You might have thought December was only for holiday ham and throw-away releases, but there's light to be found even in the depths of Kpop Winter! JYP Entertainment finished 2015 off right with Jun. K's solo release, "Love Letter." Read as Tim and Zander explain why this single deserves the not-so-hotly contested MV of the Month for December!
Zander: First of all, credit to Tim for finding us a winner for our December contest. Most months we spend time debating the merits of one video over the other challengers. In December, though, we usually can't find any challengers. So my thanks to Tim for being willing to take a risk on a December video titled "Love Letter." It paid off this time!
Zander: If you don't know Jun. K, he's the lead vocalist for 2PM and a big part of the reason they've stayed relevant over the years. He's produced some great solo material before (see "No Love"), so it's no surprise that "Love Letter" succeeds first as a song. It starts with an instrumental that could open for the Rat Pack, and Jun. K's vocals are no slouch either. But the song turns on its head with a hip-hop section that bridges to the chorus, then melds back into a more traditional pop-ballad. We all know that mash-ups are big right now, but they fail if over- or under-produced. Jun. K gets it spot on with "Love Letter."
Tim: Good point, Zander - the beginning of “Love Letter” kind of reminds myself of what TTS did this holiday season with “Dear Santa,” where it starts off as a somber ballad then explodes into a...sorry to say, rather lame Christmas song. The difference being that “Love Letter” explodes to awesomeness! The greatest part is that the song doesn’t feel disjointed with different styles and genres of music - Jun. K brings it all together into a cohesive pop cacophony. Here’s the thing, this cacophony of discordance goes beyond the music - the music video itself is a mix of modern trappings and but also is a really cool nod to Georges Méliès’ iconic silent film, A Trip to the Moon. Which was released in 1902, friend! I mean, there’s some Charlie Chaplin imagery thrown in because Kpop, but a lot of that grainy black and white footage is a loving and clever nod to the classic film of yore. Did you even notice that, Zander?!
Zander: Georges who??? Of course I didn’t notice that, Tim! I speak for the common man! Here I thought I was clever for noticing that Jun. K has a penchant for old-timey references in his music videos.
Take “Love and Hate,” for example, in which he mimics a turn-of-the-century magician for the first ten seconds of the video (and then promptly forgets about it).
I think it’s important to see this artist’s process developing over the course of time. Jun. K has always had an interest in this kind of imagery, but I think you’ve hit on something by suggesting that now he’s finally connecting the dots in a more meaningful way. It sounds like he’s going past appropriating early films as part of a stylistic conceit and is now providing a more thoughtful homage to something that clearly moves him. Is that how you see it? Can Georges Méliès’ help explain any of the puppetry and associated themes?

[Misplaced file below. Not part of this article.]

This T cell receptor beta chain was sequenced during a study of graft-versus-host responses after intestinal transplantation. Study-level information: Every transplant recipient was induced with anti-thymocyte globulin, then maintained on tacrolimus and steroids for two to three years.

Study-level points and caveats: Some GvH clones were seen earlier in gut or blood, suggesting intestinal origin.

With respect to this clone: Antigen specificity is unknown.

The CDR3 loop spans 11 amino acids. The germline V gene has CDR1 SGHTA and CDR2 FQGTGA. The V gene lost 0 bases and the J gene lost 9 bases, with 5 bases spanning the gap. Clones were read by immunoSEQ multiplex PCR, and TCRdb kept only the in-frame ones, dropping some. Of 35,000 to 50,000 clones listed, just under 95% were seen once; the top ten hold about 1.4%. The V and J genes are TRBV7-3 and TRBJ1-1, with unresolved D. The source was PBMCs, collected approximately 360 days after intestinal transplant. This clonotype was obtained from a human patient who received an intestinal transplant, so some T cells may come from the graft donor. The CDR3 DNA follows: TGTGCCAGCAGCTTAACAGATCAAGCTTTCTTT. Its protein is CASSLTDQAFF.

Tim: Of course he can, dummy! That puppetry harkens back to this older, idyllic time, just like the silent film, the typewriter, and hanging lights. Even the child in the music video can represent Jun. K reaching to his younger, innocence of childhood. But don’t be fooled! This video has a dark side - which is why it really stood out to me! As you’ll notice, surely, the love interest, about a minute and forty seconds in, is in a grave! He summons her in his remorse and she floats into the heavens as a star.
Now, I don’t think for a second that this video is about grieving over a lover’s death - although it’s certainly grieving over a lost love, confirmed about two minutes and twenty seconds in, where one of his letters is marked: “Return to Sender.”
In the idealized silent film fantasy, he travels to the Moon to reclaim her. In his “real” life he burns all the letters that have been sent back. The song is the same - we cut between the fantasy on the Moon, the brighter choreography scene, and then to Jun. K singing amongst the flames. There’s a strange tension here in the (again, discordant) images that you wouldn’t expect from something that could be characterized as a holiday song. That tension makes the video complex, and so very interesting! Am I reading too much here, Zander? Are my film-school-days getting the best of me?
Zander: No, Tim, you’re right! And when you’re right, you’re right. Maybe the best thing we can say about “Love Letter” is that it rewards multiple watches (and listens)! I’m not sure I can say that about many December releases. But hopefully the bronze bowling statue we just shipped to Jun. K to commemorate his award goes some way toward expressing our gratitude for having woken up a sleepy month. And hopefully Tim’s sharp eye has helped you, reader, find more to love in this great MV!